Friends help after library resignations
WARDSBORO — Following the resignation of library staff members over reopening plans, volunteers will temporarily serve patrons.
At the board of trustees' emergency meeting held last week to discuss the resignations and future plans, a proposal from volunteers with the Friends of Wardsboro Library was accepted to offer takeout services until a new library director is hired.
Via Facebook last week, the Friends of Wardsboro Library thanked library director Jill Dean, former children's librarian Jenn Finaldi and former library assistant Nancy Dawson "for their many years of dedication to the Wardsboro Library." The nonprofit owns the Gloria Danforth Memorial Building, which houses the library.
"From the original purchase 20-plus years ago, through many renovations, and the current maintenance, it has been the Friend's mission to provide a first rate library facility for the community and to raise money to cover all yearly maintenance of the building as well as the utility expenses," Paul Spector, chairman of the group, said in an email response to the Reformer. "As the library trustees proceed with their search for a new director and their efforts to provide safe, limited services in the interim, the Friends will continue to make sure that the building is maintained and utility bills paid. While our fundraising efforts (like the Gilfeather Turnip Festival and our annual Plant Sale) have been cancelled due to the pandemic, the Friends are committed to continuing our financial support. In addition, individuals on the Board of Directors have offered their assistance as needed until a new library director is hired."
All of the volunteers have completed Vermont Occupational Safety and Health Administration training related to working during the coronavirus pandemic.
Patrons will be able to come inside and request items from volunteers but not browse. A plexiglass sneeze guard is up and measures will allow patrons to visit without touching anything.
The library was closed in April due to the pandemic and opened for curbside pickup in May. The trustees' plan for reopening called for implementing in-person service in July with measures to limit the number of building occupants, require face coverings, maintain 6 feet between people and follow other state health guidelines.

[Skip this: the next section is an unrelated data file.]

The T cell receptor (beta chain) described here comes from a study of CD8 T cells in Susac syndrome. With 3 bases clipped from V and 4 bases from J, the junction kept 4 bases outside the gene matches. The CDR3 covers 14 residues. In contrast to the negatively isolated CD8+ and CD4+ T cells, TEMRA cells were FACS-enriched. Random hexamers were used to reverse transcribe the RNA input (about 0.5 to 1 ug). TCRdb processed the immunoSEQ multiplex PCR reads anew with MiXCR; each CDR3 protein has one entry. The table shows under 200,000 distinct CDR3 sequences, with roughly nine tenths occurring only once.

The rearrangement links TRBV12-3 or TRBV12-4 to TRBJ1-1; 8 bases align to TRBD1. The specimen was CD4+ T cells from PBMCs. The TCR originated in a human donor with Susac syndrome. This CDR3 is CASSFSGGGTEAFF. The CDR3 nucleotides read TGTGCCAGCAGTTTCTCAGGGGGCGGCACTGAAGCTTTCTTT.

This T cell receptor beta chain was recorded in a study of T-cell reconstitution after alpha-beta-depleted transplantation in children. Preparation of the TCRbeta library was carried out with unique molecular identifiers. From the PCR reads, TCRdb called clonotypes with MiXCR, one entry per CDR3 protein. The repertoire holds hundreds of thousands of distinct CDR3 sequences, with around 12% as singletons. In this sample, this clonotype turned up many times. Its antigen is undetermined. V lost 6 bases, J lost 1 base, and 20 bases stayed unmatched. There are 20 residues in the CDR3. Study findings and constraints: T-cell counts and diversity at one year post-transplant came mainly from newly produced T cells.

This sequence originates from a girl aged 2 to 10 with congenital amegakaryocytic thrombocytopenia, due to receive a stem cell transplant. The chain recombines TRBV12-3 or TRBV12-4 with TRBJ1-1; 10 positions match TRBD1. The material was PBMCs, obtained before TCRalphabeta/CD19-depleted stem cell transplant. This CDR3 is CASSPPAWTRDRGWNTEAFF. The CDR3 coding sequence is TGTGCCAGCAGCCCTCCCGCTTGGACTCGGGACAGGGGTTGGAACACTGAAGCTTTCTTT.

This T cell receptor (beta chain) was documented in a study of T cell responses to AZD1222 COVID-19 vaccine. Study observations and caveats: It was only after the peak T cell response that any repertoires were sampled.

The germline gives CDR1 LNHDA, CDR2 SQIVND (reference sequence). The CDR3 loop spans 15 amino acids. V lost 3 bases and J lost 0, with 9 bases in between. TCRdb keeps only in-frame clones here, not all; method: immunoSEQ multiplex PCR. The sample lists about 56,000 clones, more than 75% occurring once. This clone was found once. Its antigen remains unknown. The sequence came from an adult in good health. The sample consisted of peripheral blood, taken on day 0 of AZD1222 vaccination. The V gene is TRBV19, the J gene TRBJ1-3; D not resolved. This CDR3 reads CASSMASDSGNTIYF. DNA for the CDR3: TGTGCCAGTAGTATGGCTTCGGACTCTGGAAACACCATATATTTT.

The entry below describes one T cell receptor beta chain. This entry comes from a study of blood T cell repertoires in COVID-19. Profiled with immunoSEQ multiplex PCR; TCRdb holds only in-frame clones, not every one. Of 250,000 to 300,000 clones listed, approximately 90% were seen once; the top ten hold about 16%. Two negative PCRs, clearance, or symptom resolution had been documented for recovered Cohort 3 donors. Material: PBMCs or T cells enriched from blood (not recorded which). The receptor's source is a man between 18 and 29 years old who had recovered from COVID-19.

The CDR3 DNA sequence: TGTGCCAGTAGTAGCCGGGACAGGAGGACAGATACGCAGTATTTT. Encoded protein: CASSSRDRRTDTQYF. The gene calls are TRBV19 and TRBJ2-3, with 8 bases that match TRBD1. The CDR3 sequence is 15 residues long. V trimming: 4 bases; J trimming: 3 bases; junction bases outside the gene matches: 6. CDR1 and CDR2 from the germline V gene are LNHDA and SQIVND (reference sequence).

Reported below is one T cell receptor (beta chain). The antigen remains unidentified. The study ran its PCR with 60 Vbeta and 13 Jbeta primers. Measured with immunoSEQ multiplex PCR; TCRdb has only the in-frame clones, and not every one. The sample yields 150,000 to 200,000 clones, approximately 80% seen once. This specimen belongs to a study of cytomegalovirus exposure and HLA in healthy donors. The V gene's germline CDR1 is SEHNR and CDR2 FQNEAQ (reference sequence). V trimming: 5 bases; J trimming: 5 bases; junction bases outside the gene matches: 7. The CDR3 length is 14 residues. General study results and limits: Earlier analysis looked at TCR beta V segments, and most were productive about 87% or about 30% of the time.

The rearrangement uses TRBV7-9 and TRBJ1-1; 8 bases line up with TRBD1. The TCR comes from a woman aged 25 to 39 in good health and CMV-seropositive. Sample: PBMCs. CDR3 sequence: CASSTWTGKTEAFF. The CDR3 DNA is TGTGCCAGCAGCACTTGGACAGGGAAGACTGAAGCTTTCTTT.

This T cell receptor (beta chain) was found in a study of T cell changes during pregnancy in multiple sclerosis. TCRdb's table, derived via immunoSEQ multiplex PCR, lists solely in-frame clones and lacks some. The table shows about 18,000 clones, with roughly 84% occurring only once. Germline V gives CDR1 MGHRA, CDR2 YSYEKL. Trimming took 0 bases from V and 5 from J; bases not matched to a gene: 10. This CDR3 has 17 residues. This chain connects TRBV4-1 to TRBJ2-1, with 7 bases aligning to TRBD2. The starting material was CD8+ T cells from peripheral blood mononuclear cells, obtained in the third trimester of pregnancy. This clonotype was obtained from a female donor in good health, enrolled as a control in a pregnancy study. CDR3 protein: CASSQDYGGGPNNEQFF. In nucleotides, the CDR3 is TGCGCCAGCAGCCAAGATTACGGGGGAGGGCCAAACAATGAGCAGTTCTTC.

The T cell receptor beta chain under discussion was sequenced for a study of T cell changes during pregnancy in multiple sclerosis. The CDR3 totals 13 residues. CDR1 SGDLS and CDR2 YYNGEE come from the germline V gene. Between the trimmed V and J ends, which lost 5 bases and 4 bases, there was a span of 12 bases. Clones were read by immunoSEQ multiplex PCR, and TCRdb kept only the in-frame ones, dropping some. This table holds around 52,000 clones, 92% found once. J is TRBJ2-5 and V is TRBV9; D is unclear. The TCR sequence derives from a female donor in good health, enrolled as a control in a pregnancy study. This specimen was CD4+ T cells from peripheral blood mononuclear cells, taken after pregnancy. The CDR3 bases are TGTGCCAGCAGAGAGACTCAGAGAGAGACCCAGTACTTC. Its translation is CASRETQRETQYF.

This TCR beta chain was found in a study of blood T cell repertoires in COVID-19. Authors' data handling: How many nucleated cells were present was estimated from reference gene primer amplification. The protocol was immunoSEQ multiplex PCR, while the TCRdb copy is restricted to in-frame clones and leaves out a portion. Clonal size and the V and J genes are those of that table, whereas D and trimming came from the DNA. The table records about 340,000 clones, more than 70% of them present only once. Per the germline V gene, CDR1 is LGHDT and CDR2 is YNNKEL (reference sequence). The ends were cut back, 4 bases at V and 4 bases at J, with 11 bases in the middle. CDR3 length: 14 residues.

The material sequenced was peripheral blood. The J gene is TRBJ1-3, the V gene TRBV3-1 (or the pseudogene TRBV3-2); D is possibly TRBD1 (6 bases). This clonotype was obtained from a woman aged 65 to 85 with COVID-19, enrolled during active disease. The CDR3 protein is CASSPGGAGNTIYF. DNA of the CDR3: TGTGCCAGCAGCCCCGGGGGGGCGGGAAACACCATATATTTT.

That month, staff members resigned.
"In a nutshell, the three of us (staff) would not work in an 'open' library and would have liked to stay with 'curbside pickup' for the safety of patrons and staff," Dean wrote on the library's Facebook page last week. "Unfortunately, the trustees (Carol Fay, Sheri Lewis, Mark Fernandes and Bob Stupp) demand the library be open. So the library trustees will have to find someone who will work in an OPEN library."
Dean's last day is Monday. Volunteers have committed to make the library accessible within days.
Last week, staff members and trustee Carol Backus declined to get into more specifics during phone calls with the Reformer. Additional information came by way of a statement read at the board's meeting.
"When the Vermont governor asked that businesses close due to COVID-19, the library trustees responded to this by closing to the public," said Backus, interim chairwoman of the board. "The library director continued to complete her administrative duties from home and online. In May, the governor and state library suggested minimal access to public places could resume. The library director, with the trustees' approval, initiated a 'curbside' service. This appeared to be functioning well based on some submitted statistics."
Backus said the trustees decided on a phased reopening of the library in June based on discussions with library representatives, virus reports, trustee meetings and meetings with Dean, who was "reluctant to participate in the plan as written."
"She gave medical risks as a reason and submitted a doctor's letter to substantiate this," Backus said. "A preliminary plan was presented which among other things, offered the director six hours of administrative time and an interim employee covering the 'open' library hours. Despite further discussions, agreement was not reached. This appears to have led to the director's resignation. Additionally during this time, the children's librarian and director's assistant also tendered their resignation."
In an earlier statement, the trustees noted the challenges of the pandemic and the need to be flexible.
"The trustees remain committed to our duty to provide library services in a safe and effective manner, and ensure the best use of valuable and scarce town resources given to the library," the trustees said. "In time, we want to reopen the library to patron visits, but we want to do it safely. In the meantime, we will continue to provide alternate services that we hope meet your needs."
According to a survey conducted by the Vermont Department of Libraries, 41 out of 126 responding libraries were open to the public as of Wednesday. One reported being completely closed.
Of all the responding libraries, 70 buildings were open to staff only and 14 were offering visits by appointments. Curbside pickup was being offered at all but one.
Using state data and other information, the Vermont Library Association counted about 180 public libraries in the state as of February.
"Vermont has the most public libraries per capita of any state in the U.S.," the association said.
Reach staff writer Chris Mays at firstname.lastname@example.org and at @CMaysBR on Twitter.
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